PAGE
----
Joint projects underway include the following:
A trade and investment project studies the impact of globalisation and regional integration on the location of production, on production structure, and on income levels. Which activities are relocating from established industrial centres to peripheral regions in Europe and to developing countries? How are traditional patterns of industrial development being changed by the growth of production networks and by outsourcing of stages of the production process? How are trade and domestic policies to be reformulated to take into account increasing levels of overseas investment and more internationally mobile economic activity?
Another project links insights from industrial organisation with those from geography and trade. This asks to what extent the gap between industrialised economies and the industrialising countries in the World Bank's 'middle group' reflects a late entrant disadvantage suffered by the latter group. Here the challenge is to pin down an estimate of the penalty suffered by latecomers to global markets. The research will also consider to what extent joining international supply chains offers a way of circumventing trade and technology barriers for industrialising countries.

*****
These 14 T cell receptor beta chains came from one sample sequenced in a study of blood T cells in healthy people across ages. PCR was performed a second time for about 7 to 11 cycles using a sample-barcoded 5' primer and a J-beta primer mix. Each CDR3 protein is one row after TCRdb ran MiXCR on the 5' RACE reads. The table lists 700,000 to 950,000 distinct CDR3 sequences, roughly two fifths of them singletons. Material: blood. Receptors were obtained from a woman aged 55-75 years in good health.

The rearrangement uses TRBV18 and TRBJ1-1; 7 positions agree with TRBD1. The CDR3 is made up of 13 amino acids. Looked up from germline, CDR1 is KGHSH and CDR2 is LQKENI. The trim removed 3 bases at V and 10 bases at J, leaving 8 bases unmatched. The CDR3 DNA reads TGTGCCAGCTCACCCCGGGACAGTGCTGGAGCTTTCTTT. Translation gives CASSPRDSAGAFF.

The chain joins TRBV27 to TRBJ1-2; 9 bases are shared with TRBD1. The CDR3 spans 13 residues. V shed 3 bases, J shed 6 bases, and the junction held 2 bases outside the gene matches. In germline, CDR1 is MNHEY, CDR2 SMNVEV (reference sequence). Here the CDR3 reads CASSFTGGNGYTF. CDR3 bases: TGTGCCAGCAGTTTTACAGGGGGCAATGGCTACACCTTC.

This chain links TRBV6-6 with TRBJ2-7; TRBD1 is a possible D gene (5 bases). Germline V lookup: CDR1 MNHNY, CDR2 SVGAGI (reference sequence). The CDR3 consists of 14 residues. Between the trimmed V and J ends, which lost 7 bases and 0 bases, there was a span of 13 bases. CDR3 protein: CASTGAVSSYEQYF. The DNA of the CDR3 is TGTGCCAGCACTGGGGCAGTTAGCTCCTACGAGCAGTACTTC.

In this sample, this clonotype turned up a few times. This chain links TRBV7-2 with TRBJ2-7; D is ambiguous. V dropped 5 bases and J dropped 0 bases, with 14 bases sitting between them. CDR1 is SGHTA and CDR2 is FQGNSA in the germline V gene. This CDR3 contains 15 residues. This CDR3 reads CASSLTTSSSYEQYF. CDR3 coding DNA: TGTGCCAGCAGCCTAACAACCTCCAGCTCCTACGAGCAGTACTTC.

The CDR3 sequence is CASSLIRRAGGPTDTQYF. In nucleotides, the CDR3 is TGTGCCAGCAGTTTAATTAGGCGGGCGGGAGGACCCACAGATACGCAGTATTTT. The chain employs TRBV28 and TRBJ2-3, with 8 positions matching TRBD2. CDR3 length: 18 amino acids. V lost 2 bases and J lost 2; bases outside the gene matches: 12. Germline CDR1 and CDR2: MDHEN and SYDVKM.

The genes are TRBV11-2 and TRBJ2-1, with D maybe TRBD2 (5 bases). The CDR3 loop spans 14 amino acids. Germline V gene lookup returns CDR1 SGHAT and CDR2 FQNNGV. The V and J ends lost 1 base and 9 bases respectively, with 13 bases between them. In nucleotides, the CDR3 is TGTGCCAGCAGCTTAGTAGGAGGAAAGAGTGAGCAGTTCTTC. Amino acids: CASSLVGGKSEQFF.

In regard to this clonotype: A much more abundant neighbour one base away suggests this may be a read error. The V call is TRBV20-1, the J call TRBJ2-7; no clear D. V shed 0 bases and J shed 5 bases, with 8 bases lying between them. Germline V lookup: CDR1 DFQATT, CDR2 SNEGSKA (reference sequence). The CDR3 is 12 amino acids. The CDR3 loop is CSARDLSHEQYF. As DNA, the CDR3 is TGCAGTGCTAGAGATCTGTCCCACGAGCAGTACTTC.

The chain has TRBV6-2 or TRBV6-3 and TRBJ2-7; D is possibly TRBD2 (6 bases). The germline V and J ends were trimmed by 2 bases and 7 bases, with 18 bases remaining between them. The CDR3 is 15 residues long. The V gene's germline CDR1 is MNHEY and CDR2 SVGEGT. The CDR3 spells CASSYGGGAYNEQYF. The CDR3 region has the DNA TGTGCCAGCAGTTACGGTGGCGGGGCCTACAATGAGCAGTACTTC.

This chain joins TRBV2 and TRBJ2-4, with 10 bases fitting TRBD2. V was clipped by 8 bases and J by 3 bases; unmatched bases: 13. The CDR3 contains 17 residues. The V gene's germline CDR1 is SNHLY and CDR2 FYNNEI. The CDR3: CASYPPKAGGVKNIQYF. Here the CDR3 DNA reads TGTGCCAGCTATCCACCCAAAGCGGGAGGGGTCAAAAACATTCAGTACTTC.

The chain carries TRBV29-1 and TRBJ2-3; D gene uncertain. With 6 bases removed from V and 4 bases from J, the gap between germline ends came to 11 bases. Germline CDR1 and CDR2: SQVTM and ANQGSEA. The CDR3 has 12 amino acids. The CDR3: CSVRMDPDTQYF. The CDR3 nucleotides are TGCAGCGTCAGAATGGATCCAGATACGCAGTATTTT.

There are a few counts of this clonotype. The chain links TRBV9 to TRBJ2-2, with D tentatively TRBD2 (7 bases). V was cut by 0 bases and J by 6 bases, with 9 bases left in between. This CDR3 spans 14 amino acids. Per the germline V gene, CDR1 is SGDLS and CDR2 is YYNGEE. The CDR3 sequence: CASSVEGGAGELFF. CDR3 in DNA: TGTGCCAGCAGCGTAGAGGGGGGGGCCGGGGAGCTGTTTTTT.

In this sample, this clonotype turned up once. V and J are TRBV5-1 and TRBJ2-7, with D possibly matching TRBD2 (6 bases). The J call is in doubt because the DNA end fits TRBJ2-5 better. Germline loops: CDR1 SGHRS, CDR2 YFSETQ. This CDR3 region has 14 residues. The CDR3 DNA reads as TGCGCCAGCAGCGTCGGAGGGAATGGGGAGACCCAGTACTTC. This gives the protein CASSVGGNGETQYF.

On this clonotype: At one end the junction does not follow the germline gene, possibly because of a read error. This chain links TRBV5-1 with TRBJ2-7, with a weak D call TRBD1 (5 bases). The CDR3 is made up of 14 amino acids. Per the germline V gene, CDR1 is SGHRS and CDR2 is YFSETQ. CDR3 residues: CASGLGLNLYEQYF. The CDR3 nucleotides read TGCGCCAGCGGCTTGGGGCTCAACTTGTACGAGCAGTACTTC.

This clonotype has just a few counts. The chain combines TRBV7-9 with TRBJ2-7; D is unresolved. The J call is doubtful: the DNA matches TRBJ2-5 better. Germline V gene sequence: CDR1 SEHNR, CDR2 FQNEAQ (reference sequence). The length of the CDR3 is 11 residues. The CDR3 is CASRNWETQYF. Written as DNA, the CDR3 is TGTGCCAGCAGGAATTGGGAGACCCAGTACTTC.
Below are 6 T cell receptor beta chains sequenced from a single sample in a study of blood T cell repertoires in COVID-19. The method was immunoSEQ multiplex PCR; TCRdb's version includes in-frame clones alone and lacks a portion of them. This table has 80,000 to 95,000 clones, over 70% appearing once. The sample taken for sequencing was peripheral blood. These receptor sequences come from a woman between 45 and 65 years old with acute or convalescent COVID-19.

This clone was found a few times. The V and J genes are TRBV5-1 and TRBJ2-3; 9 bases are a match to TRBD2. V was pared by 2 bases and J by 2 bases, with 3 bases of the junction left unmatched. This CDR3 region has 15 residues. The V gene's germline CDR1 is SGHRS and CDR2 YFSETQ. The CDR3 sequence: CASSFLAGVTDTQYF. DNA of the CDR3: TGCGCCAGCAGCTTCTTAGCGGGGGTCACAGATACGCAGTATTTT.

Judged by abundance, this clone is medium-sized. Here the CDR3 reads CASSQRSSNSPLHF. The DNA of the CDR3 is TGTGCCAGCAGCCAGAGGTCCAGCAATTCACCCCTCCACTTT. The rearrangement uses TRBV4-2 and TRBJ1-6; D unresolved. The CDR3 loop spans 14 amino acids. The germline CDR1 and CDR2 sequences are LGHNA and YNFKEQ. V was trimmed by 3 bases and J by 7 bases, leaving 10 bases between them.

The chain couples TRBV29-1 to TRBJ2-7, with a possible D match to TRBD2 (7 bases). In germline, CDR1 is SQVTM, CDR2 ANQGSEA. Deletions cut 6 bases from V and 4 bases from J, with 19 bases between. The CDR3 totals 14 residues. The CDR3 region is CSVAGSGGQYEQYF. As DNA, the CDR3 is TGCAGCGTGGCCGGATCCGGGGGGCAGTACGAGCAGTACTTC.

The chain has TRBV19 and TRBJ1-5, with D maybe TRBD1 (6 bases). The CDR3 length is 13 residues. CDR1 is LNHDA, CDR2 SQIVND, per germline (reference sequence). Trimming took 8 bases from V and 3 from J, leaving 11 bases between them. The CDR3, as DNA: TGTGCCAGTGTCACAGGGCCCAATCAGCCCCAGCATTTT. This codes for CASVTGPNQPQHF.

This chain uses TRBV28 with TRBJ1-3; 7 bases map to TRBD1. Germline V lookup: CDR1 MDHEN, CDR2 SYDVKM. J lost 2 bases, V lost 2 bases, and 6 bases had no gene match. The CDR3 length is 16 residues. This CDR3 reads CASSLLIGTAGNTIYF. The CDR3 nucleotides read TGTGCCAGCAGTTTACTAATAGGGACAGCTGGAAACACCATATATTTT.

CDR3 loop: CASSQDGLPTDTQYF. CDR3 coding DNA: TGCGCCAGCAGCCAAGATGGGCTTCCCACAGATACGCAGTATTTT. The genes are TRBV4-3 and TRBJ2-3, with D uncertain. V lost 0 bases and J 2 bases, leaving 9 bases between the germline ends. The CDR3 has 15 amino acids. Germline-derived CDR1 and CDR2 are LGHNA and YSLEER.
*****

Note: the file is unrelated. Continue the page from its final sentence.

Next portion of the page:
Globalisation also has implications for the design of government institutions. Many commentators emphasise the dual need for more effective local and global institutions to deliver policy solutions. There are also broader issues of constitution design in the future Europe. Our political economy research programme will investigate the link between institutional design and economic performance. International competition in regulation and tax regimes will affect the future structure of bond and equity markets and patterns of investment. This will also necessitate thinking about global financial architecture.